In advertising, as in football, you frequently get what you pay
for. I'm sure that Lowe Lintas could have signed up the prolific Michael
Owen, Jimmy Floyd Hasselbaink or Thierry Henry to star as the ecstatic
goalscorer in the current Orange ad - but that would probably have
tripled the cost of the spot overnight.
Instead it opted for the less well known, presumably less expensive,
Jason Euell. "What the hell," the logic most likely went. "He's a
striker. He's bound to score sooner or later."
That is where it was wrong. Euell failed to find the net during the
first five games of the season and has since disappeared from his side's
starting 11. If you're wondering which side that is, then you're not
alone. It's been nagging me every time I've seen the ad - and, thanks to
Orange's adept media planning, that's been fairly often. Wimbledon?
Turns out Mr Euell is on Charlton's books - and unless someone at Lowe
is a particularly rabid Addicks fan, I can't work out for the life of me
why he's been added to Orange's.
If you ask me, the most appropriate player for this ad would have been
David Ginola. To be precise, the Ginola of 1998 who was at the height of
his footballing powers while playing for Tottenham Hotspur. This was the
Ginola who would soon forget how to pass to his teammates and would
instead concentrate on ludicrous backheels and overhead kicks, who would
fall from grace by choosing style over substance.
If you ask me, that's what Orange is in danger of doing here.
The crucial selling point of an instant text messaging service should be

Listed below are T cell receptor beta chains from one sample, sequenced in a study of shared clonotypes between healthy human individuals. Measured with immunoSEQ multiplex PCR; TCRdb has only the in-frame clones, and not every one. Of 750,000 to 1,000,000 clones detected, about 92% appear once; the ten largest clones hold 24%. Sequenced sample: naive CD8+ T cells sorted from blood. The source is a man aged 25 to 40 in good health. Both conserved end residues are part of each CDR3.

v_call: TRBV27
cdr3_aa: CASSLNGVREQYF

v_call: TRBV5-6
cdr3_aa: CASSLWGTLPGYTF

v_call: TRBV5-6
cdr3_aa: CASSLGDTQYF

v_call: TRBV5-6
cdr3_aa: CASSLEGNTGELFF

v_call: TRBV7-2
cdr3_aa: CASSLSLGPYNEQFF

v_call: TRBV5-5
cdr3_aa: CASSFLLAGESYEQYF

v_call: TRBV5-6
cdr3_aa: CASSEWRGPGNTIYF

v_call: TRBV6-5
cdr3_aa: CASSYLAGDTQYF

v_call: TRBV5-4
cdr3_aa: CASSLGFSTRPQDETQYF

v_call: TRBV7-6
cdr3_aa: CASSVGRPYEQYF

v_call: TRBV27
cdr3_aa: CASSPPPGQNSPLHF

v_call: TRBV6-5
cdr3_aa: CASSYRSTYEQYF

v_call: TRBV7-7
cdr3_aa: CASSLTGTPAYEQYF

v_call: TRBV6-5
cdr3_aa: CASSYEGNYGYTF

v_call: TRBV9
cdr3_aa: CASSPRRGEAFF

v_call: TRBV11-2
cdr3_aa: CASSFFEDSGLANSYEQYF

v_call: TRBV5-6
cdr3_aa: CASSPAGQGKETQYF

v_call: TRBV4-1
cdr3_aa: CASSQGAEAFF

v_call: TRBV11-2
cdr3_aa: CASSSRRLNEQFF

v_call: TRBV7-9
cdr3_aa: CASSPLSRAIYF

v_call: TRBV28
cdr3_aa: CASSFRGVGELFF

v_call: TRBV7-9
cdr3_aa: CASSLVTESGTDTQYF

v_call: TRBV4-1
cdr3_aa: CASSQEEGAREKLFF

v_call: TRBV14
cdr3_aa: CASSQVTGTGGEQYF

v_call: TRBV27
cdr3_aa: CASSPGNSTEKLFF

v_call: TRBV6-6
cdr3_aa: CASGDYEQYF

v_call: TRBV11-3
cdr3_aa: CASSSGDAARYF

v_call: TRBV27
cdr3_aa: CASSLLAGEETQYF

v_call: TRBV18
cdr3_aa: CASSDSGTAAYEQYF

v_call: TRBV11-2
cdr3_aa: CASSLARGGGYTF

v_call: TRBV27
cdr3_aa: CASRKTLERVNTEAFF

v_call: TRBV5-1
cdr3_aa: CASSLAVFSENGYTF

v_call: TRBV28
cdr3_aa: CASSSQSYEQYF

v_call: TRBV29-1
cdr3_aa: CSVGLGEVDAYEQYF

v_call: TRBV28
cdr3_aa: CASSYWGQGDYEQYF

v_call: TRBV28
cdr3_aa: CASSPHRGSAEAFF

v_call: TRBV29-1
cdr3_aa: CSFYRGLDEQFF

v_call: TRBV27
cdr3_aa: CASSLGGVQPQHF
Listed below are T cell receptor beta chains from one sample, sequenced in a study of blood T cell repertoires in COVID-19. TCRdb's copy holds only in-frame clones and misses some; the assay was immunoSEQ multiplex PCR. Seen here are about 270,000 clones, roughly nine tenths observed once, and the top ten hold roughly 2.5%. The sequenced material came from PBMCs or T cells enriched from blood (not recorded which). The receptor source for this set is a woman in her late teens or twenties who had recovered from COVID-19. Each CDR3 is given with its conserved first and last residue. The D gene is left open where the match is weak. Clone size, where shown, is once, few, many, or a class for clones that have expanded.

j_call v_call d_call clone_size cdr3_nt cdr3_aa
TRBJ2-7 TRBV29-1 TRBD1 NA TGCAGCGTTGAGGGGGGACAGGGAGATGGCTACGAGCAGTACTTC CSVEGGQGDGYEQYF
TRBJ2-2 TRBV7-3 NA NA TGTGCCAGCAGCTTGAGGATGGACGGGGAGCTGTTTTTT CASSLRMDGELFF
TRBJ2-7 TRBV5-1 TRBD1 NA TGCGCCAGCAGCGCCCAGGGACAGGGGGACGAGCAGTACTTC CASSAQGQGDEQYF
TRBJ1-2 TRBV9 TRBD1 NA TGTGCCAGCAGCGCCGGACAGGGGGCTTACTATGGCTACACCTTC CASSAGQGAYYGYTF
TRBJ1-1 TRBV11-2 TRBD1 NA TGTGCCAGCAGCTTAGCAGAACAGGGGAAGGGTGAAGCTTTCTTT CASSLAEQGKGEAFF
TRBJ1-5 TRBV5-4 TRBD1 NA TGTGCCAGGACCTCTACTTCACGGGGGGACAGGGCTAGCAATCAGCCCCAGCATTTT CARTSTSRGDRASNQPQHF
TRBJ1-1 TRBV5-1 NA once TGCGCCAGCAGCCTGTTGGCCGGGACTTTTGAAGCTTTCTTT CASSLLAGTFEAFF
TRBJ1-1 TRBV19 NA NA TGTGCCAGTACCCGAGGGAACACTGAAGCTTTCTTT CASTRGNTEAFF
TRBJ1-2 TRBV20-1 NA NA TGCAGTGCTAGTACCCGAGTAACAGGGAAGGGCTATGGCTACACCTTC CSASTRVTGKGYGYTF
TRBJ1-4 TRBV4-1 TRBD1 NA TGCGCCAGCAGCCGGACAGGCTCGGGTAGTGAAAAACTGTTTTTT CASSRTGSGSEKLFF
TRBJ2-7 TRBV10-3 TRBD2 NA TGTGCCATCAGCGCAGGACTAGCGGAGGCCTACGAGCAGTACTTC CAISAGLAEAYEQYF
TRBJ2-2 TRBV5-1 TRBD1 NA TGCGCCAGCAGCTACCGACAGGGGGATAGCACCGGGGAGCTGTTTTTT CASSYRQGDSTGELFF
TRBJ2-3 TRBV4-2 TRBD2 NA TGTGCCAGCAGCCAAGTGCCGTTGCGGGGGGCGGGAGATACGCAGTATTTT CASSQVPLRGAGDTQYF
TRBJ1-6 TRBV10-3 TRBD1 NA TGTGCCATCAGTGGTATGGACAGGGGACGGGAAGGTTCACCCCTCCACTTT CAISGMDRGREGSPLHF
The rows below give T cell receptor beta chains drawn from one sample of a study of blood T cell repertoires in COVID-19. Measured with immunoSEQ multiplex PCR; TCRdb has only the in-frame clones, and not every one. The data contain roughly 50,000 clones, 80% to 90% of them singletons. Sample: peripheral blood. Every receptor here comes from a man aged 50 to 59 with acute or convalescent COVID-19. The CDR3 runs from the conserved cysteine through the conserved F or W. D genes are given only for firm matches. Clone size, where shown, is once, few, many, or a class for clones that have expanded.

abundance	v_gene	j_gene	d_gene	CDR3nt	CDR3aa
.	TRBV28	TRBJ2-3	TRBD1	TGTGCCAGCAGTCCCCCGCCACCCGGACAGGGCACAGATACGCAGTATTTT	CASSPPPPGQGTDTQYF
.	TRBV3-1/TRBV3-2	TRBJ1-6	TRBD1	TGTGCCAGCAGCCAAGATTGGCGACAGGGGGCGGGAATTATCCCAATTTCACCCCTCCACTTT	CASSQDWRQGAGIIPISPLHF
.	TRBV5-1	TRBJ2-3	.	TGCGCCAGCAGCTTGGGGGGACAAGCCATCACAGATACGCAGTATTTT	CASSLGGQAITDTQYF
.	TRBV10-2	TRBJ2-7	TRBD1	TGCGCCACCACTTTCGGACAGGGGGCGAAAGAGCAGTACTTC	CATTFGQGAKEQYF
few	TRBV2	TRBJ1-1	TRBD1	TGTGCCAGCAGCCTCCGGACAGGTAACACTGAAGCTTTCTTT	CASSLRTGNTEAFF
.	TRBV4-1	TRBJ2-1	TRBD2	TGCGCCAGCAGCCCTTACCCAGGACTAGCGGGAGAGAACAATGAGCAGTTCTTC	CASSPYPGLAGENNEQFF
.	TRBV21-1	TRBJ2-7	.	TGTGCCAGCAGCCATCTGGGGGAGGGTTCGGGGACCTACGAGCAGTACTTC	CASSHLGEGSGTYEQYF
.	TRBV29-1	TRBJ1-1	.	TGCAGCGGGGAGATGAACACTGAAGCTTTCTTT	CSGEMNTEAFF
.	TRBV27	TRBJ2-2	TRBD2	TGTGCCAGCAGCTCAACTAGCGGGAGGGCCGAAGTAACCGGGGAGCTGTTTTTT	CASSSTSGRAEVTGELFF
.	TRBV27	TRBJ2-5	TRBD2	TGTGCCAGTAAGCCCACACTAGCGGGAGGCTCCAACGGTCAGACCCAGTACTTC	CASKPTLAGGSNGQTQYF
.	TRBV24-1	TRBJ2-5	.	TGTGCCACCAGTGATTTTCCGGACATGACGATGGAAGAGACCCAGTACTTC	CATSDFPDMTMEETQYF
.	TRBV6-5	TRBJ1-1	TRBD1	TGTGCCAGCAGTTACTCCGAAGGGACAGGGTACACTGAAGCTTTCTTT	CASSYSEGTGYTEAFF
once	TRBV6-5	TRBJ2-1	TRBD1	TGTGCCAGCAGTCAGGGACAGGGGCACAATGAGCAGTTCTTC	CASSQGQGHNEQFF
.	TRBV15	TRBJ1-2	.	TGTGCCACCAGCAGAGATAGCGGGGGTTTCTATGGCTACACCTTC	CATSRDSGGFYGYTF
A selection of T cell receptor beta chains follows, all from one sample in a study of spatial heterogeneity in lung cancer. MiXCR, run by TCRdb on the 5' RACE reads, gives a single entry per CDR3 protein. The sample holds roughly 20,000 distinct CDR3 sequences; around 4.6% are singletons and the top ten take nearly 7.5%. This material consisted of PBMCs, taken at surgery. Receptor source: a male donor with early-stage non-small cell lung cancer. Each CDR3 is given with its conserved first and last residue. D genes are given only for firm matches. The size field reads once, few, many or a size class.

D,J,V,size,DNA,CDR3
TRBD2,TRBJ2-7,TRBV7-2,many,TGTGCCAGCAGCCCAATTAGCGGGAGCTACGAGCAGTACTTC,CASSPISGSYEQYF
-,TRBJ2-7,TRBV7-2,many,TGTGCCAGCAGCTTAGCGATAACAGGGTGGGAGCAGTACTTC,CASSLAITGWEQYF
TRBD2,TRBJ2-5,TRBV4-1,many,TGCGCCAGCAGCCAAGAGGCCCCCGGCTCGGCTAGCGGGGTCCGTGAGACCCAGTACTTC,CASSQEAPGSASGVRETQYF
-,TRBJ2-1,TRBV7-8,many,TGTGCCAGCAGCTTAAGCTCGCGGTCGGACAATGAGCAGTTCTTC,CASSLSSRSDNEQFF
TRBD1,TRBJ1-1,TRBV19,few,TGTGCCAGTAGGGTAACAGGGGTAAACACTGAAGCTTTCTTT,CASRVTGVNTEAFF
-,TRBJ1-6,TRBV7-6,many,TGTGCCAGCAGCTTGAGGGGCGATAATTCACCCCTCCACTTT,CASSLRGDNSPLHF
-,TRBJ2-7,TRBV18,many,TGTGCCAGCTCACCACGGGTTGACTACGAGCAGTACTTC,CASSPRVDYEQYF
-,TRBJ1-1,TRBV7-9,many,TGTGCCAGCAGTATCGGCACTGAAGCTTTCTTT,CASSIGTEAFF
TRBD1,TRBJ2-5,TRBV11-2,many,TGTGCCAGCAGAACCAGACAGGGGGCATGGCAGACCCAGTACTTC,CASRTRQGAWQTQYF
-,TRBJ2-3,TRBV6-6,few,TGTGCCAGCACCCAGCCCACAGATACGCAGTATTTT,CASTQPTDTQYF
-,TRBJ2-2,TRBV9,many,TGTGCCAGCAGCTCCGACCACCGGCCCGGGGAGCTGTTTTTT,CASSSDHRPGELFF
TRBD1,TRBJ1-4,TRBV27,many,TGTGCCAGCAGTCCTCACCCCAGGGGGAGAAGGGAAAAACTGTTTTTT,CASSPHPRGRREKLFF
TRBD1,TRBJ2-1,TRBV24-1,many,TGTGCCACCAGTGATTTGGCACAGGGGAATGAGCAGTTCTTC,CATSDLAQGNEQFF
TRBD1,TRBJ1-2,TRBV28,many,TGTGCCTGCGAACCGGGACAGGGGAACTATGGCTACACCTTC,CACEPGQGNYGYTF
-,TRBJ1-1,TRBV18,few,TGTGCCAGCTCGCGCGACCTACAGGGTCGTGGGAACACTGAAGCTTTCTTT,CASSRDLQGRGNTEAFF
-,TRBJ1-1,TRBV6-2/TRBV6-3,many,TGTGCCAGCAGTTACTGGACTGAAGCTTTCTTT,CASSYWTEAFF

that it's instant. The football fans I know who sign up to have scores
flashed to their mobile are very demanding about it. They want to know
what's happening now, this second, as soon as the ball goes in. They
certainly don't want to wait for what seems an eternity while their
centre forward jogs around looking for them - especially as the
opposition will probably be 2-1 up by the time Euell makes it back to
Had this ad been ten seconds long - and spent less time dwelling on
black and white shots of terrace houses - it could have captured the
excitement offered by Orange's technology a lot more effectively. The
photography seems perfectly in keeping with great Orange work of old -
but this time it's been allowed to get in the way of the one important
Perhaps it'll get away with it. After all, Orange, like Ginola in 98, is
at the top of its game. Last month it was confirmed as the UK's
number-one mobile phone operator, after rival Vodafone admitted that 16
per cent of its registered subscribers were, in fact, inactive.
Even more impressively, it's bucked the mobile market's prevailing trend
by delivering remarkably upbeat half-year results. Its customer base has
grown by an impressive 65 per cent over the first half of the year.
Surely it can afford one off day on the advertising front?
Especially as Orange's competitors seem no more inclined to talk to
customers about concrete practical benefits than it does. At least the
Euell ad tries to balance engaging consumers with passing on relevant
information. One2One's last campaign was still harping on about
tear-jerking, personal conversations that change your life. Vodafone's
pan-European pop video managed to say even less.
Yet, for all the struggles of its rivals, I feel that Orange is missing
an important trick here. Text messaging services aren't just another
mobile gimmick - they represent the best means currently available for
operators to drive revenue per customer. In the current saturated mobile
market, this is the only way Orange can continue to grow. If it's going
to do so, it can't risk fluffing chances such as this.